“We regain our seats on international institutions like the World Trade Organisation so we are a more influential force for free trade and international cooperation.”
Vote Leave does not go for a full on anti-migrant message.
But on a list of “issues” is the subtitle “Europe can't cope and is going in the wrong direction”. This is illustrated with a boat crowded with refugees, yet the text underneath does not mention migrants and is to do with control from Brussels, and Britain’s “lack of influence”.
Also in the “out” camp, and vying to be the official “out” campaign, is Leave.EU (formerly “The Know”). Relaunched at Ukip party conference in September by multimillionaire Ukip donor Arron Banks, the campaign insists that it is not party political, i.e. not a front for Ukip.
The Electoral Commission has to designate an official “in” and out” campaigns, who will be given airtime, a grant, and spending limits.
Leave.EU’s pitch also plays to British chauvinism, attempting to conjure up images of Britain as a proud world power:
“Our politicians say this country isn’t good enough; too small to make a difference in the world. We say they have lost confidence in our country. It's time to be a bigger part of the world rather than a smaller part of Europe. We believe Britain could do so much better outside of the EU””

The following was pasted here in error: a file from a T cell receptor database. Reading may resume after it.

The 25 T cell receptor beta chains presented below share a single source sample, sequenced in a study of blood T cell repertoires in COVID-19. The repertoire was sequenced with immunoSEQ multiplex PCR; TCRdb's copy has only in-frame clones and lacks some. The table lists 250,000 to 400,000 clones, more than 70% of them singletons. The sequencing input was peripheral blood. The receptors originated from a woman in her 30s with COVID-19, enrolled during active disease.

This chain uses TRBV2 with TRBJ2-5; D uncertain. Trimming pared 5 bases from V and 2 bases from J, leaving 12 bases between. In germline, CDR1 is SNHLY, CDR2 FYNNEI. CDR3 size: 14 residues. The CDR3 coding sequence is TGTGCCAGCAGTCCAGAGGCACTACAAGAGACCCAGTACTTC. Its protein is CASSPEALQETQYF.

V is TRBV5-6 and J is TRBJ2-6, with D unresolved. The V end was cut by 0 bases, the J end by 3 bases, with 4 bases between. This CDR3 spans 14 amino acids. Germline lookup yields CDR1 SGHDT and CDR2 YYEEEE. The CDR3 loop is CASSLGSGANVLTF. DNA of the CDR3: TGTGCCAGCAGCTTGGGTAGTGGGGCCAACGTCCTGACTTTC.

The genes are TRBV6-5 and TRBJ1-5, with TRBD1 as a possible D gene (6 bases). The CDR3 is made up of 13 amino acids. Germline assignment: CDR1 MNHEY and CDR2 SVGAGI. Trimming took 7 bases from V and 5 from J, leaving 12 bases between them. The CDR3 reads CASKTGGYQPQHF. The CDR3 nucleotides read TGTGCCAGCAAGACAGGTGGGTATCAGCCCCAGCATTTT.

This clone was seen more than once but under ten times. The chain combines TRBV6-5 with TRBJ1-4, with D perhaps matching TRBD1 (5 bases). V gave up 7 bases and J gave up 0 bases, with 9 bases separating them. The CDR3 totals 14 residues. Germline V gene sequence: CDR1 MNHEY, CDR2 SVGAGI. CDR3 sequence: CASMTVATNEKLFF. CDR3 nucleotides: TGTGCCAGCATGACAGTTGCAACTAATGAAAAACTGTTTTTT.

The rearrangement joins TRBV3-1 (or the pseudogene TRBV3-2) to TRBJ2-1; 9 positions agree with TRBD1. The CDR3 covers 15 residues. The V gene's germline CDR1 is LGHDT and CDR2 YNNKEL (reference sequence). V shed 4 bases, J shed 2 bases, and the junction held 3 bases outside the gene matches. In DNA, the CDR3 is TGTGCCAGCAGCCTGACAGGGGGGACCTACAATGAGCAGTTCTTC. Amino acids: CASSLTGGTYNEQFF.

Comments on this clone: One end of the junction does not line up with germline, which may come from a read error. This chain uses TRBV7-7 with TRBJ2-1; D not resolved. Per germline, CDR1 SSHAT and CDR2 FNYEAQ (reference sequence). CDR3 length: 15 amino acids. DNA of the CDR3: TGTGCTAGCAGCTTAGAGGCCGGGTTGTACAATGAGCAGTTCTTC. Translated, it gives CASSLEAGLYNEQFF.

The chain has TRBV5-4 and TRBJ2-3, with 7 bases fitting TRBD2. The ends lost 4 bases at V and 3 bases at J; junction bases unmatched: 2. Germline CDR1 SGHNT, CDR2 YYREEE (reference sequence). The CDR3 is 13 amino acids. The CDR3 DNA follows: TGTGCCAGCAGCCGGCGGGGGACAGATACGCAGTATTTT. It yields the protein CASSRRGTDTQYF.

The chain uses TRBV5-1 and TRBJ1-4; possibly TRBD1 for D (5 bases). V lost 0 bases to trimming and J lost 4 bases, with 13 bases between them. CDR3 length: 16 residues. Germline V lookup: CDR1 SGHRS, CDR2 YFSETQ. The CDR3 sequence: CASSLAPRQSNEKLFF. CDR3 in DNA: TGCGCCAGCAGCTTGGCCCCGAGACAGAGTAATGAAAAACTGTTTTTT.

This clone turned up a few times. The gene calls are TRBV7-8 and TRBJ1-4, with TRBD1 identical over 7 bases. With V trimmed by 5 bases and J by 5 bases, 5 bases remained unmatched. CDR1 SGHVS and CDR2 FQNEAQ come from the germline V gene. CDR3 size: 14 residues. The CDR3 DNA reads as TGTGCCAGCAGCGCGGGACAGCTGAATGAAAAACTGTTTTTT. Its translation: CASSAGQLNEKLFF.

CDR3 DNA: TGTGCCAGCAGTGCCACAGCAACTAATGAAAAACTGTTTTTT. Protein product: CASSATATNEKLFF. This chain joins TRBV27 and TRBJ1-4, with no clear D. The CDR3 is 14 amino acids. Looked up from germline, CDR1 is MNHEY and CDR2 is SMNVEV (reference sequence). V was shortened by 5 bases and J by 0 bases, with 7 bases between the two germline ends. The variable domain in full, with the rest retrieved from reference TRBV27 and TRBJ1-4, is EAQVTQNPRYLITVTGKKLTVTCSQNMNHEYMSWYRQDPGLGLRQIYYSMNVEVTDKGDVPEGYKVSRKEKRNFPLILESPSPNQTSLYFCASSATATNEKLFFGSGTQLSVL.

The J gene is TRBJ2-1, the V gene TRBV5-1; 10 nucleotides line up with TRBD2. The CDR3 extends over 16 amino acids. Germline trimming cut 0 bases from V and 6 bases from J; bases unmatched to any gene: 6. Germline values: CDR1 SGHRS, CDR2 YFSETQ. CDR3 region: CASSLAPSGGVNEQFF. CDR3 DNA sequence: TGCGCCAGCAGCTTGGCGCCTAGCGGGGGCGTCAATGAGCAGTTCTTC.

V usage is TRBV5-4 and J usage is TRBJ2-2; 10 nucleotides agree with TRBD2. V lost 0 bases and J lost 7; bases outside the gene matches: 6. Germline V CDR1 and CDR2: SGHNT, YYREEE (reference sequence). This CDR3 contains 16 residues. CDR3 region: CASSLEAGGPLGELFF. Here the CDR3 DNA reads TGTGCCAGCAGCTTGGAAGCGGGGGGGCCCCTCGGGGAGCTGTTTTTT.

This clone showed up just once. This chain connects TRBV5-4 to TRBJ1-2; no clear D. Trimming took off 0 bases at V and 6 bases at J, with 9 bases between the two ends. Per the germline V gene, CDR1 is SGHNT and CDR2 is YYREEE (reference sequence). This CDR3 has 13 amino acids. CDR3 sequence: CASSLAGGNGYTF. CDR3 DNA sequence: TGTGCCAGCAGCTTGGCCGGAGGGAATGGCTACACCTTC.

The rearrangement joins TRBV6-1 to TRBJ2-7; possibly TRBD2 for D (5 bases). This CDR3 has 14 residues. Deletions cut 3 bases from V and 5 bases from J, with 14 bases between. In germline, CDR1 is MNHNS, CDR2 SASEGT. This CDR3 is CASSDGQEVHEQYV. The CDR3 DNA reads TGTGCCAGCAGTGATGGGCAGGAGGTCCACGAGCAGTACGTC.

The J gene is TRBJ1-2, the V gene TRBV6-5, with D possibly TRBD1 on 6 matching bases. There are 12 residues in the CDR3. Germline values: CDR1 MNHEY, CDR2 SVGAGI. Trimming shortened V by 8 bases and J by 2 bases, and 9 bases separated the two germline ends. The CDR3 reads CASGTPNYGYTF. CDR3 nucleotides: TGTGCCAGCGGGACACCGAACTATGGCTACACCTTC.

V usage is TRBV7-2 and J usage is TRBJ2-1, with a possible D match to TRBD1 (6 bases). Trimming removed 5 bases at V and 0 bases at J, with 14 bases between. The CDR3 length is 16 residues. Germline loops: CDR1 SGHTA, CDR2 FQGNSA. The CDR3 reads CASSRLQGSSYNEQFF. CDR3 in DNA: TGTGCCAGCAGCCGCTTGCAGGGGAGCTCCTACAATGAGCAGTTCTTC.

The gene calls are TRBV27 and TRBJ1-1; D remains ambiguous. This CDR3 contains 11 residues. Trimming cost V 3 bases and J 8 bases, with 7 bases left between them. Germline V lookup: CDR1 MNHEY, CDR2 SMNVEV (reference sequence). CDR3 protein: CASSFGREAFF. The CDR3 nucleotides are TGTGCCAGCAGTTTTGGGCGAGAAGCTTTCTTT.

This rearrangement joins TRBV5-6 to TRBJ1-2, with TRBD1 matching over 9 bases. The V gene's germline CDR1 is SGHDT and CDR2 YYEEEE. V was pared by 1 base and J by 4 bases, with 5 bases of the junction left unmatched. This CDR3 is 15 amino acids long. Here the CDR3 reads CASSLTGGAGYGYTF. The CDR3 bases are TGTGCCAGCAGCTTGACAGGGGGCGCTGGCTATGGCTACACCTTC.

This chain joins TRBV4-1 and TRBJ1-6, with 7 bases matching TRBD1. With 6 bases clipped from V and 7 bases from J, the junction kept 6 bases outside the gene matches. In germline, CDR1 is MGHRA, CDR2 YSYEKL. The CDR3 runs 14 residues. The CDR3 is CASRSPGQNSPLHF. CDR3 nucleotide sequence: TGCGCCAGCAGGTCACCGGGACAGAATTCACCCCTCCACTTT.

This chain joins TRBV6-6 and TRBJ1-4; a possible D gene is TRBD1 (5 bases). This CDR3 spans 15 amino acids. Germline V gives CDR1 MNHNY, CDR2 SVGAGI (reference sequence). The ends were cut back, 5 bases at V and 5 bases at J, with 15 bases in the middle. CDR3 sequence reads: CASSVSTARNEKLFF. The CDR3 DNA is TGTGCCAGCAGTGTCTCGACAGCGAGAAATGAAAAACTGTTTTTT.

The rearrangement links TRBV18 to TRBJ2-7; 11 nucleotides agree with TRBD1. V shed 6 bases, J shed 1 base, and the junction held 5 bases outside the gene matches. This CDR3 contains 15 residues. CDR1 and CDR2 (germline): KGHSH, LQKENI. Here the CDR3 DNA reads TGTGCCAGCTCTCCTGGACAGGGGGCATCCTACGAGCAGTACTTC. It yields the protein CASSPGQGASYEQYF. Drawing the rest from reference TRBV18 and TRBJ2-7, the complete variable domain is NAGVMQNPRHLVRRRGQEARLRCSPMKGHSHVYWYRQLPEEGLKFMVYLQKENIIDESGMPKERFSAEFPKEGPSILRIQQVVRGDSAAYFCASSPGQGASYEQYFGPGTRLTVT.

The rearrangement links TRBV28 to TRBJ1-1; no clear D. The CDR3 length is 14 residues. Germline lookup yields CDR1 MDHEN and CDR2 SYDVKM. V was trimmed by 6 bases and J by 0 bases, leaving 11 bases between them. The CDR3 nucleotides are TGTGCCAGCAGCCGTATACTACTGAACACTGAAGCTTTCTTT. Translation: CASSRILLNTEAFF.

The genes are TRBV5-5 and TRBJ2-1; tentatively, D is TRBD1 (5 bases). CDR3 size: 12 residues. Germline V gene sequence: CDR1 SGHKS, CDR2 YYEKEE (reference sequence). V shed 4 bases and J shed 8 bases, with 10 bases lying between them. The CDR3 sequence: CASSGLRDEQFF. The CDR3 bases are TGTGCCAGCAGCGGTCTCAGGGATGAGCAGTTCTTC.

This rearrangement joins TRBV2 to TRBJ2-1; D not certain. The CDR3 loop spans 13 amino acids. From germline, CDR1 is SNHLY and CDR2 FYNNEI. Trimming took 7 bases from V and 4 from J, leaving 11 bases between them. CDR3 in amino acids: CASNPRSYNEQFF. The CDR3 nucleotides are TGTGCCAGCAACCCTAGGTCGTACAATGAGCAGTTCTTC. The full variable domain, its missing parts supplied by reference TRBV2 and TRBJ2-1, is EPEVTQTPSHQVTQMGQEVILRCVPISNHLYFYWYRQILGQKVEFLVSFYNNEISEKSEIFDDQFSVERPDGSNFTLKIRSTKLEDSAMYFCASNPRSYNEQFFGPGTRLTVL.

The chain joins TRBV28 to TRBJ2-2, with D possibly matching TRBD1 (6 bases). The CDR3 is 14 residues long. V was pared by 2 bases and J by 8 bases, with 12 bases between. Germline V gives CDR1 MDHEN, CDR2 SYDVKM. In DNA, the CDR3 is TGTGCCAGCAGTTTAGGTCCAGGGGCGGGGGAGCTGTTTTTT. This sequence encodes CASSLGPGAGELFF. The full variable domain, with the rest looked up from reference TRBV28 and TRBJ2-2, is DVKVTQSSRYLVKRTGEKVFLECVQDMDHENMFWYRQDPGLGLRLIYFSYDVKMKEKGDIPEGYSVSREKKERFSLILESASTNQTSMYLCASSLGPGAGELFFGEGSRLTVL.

They also make a heavy pitch to workers struggle to make ends meet: “Imagine having £1,000 more to spend each year. By leaving the EU, each household could be better off by this amount — through cheaper food bills, no membership fees, with the cost of regulations lifted, too.”
They also claim to be standing up for democracy. “Imagine not having our laws dictated to us by Brussels. Instead, MPs would become accountable to the public and we would once again be able to make and decide on our own laws.” As if leaving the EU changes the undemocratic nature of the House of Lords, makes MPs more accountable, or magically introduces voting reform.
Leave.EU makes much more of immigration, playing migrants against each other by peddling the idea that they welcome skilled migration but reject “having to accept all EU migrants regardless of skill level.”
We welcome Jeremy Corbyn’s stated opposition to EU withdrawal and demands for a cross-EU campaign for enhanced workers’ and social rights. Attempts by sections of the labour movement — notably by Sir Paul Kenny of the GMB — to trade support for staying in the EU for defence of workers’ rights. We are in favour of workers’ rights and we are in favour of staying in the UK. UK workers have nothing to gain from leaving the EU.
Against cross-party, cross-class collaboration of either “in” or “out” variety, Workers’ Liberty is helping to build Workers’ Europe, an “in” campaign that fights for workers’ rights. We oppose working with business leaders and Conservative politicians, even if they are for staying in.
We shall campaign in favour of the UK remaining in the EU. We will campaign against chauvanism, advocate workers’ unity across Europe, and build the idea of a positive programme for European workers — as an alternative to both the capitalist EU and capitalist nation states.
• Workers' Europe website